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PRINT January 2003

Tim Griffin

WADE GUYTON HAS REFERRED TO HIS SCULPTURES AS drawings in space. No doubt this assertion has something to do with his three-dimensional works’ frequent status as studies. (Indeed, in the past couple of years Guyton has made a number of pieces individually titled Fragment of Sculpture the Size of a House, each corresponding to a structural component of the suburban home the artist intends to construct and paint completely black, sometime in the future.) Yet his statement has as much to do with the physical character of the objects, which can seem crudely superimposed on space, at once underscoring the sculptural aspect of seeing and demonstrating Guyton’s interest in the dynamics of sculpture transposed across media. In his “Fragments,” 2000–, for example, the artist inserts into the gallery environment a large aluminum-and-plywood plane whose irregular geometry and matte black surface interrupt the sight lines and flow of light through the room. The object’s severe angles are totally incongruous with the surroundings, composing a form that apparently slices through space or, more accurately, blots it out like ink on paper. It’s a brilliant kind of dead-zone sculpture: If Gordon Matta-Clark generated disruptions of space by eliminating portions of the built environment—incising the walls or floors, even chainsawing an entire house in half—Guyton does the same using an additive process.

Inspired in part by the odd flattening of his sculptures when they are reproduced in pictures, the artist has lately made a number of “printer drawings,” which will appear in March at Artists Space in New York. These consist of simple patterns printed on photographs taken from art and interior design books of the ’70s and ’80s. A massive X hovers above viewers contemplating a Minimalist sculpture in a gallery at the Walker Art Center in one drawing. In another, a sequence of Xs runs across the image of a public sculpture by Charles Ginnever. (Guyton marks the spot of his art-historical origins and defaces it at the same time.) Elsewhere, one sees how the page might be considered simply one more viewing plane in space: Some drawings depict Xs to be placed in windows, blocking the perspectival view, crossing out the landscape as if it were merely a picture. Paper becomes glass, while art history, re-presented in Guyton’s copies, turns into decor.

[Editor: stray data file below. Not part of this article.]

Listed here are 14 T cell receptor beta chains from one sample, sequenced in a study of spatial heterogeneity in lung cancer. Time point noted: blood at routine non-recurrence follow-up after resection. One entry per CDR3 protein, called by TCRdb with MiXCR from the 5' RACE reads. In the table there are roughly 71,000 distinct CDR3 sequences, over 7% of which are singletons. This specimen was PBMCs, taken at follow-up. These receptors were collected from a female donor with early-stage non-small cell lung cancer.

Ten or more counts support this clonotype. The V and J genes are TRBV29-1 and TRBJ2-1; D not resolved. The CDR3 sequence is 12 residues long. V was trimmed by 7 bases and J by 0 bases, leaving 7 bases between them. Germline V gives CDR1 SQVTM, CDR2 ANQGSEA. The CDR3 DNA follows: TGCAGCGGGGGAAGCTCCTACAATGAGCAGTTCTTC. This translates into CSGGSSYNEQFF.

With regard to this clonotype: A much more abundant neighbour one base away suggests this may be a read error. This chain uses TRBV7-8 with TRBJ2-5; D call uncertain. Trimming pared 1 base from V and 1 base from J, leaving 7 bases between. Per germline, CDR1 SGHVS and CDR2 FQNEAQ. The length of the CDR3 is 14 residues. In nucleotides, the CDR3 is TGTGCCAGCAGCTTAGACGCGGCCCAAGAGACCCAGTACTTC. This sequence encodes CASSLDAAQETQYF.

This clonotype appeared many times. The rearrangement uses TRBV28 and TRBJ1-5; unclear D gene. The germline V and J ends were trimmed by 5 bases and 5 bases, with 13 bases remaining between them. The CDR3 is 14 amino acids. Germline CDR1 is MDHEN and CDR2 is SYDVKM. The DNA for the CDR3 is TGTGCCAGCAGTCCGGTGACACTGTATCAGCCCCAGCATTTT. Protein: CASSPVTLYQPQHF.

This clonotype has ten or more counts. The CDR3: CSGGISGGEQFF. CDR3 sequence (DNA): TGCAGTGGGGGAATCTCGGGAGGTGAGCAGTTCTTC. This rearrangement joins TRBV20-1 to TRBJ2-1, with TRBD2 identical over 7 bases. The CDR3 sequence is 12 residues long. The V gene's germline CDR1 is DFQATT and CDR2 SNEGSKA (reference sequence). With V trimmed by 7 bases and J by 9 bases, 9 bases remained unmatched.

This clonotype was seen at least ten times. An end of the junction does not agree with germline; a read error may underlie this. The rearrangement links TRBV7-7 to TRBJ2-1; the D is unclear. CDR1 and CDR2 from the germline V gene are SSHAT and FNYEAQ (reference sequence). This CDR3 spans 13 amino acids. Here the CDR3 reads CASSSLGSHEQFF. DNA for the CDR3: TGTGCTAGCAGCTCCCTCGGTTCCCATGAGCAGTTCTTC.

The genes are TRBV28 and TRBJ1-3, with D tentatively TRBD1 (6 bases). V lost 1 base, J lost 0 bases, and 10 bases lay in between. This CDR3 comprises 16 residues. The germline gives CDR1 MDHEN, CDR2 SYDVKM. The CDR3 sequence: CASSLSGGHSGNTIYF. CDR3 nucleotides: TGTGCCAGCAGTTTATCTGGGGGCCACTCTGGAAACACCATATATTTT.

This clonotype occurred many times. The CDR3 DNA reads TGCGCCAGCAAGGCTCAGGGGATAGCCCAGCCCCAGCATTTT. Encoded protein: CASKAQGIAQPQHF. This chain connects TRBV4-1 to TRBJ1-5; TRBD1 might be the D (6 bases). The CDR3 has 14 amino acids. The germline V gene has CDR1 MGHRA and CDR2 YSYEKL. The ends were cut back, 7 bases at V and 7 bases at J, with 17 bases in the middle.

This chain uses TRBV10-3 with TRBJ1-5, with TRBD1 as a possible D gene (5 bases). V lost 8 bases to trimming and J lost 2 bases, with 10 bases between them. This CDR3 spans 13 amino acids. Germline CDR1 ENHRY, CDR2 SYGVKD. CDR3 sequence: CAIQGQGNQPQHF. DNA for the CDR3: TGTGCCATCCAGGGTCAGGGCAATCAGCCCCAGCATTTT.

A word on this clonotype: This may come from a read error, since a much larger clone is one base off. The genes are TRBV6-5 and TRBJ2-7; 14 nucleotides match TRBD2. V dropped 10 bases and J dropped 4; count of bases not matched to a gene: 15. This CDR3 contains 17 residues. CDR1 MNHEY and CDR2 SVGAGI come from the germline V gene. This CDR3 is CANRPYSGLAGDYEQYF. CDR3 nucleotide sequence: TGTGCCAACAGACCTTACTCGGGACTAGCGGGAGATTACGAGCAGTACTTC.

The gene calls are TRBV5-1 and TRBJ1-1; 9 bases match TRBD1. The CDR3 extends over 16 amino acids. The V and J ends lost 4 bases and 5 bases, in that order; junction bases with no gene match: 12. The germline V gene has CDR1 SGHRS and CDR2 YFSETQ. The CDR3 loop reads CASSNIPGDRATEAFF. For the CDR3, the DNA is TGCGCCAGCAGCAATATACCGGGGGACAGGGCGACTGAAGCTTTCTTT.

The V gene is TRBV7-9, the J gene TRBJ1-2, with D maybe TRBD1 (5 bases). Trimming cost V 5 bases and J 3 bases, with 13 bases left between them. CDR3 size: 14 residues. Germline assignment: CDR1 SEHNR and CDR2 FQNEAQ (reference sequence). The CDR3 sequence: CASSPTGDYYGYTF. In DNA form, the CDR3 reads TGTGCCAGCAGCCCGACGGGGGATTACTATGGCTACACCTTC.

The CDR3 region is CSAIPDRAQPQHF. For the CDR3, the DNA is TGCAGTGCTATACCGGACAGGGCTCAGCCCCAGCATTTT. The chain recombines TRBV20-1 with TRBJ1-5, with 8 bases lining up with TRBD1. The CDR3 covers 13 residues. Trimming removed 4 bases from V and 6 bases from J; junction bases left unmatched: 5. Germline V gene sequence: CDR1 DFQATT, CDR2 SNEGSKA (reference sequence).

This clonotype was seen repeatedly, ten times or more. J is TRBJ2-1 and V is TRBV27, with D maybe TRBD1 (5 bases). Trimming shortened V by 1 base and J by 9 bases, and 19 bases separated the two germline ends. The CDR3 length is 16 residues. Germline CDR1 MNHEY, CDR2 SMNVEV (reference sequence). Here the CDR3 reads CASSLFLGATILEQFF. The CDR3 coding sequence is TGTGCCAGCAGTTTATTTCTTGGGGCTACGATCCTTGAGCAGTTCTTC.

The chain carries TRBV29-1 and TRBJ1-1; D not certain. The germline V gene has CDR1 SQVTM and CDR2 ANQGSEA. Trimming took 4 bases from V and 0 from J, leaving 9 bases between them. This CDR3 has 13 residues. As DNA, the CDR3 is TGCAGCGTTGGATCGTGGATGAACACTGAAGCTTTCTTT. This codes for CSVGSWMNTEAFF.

Decor is nothing if not desire sublimated into the living environment, and Guyton’s works, which are often strangely anthropomorphic, harbor deep psychological charges. The inanimate borders on the animate, whether objects or art history. The dead is somehow alive in Guyton’s hands. Perhaps that tension arises from the artist’s youth. Raised on slasher flicks—as a child in the ’70s, every Friday he went with his parents to the drive-ins around Knoxville, Tennessee—he admits that his project for a suburban home may have been partially inspired by the bucket-of-blood thriller The Last House on the Left. The shining blades of other such celluloid dwellings also come to mind when one considers Guyton’s columns made of vertical strips of black Plexiglas and mirrored acrylic in gold, smoke, and bronze. The angular works seem to have knifed up violently through the ground. And, as viewers move, reflective surfaces make the sculptures seem to expand and contract as if alive, both consuming architectural space and disappearing into it (with murderous logic).

If there’s a telltale heart buried within this practice, one photographic diptych from 1999 might be it: The pair depicts the Devil’s Hole, a small cavern in Tennessee. The deep focus on rippling rock surfaces makes the pictures verge on abstraction, and lurid inflections of red light and sub-zero flecks of turquoise create a pictorial paradox, with the tunnel at once cold and hot. Stark walls seem sensuous, providing an analogy for all of Guyton’s work, which resuscitates a Minimalism whose heart is still beating under art history’s floorboards. Guyton may have made photographs in caves, but there’s no way he’ll remain underground for long.

Tim Griffin is associate editor of Artforum. A poet, critic, and curator, he is the author of Contamination (Alberico Cetti Serbelloni Editore, 2002), a collection of essays on art, architecture, design, and technology, produced with Peter Halley.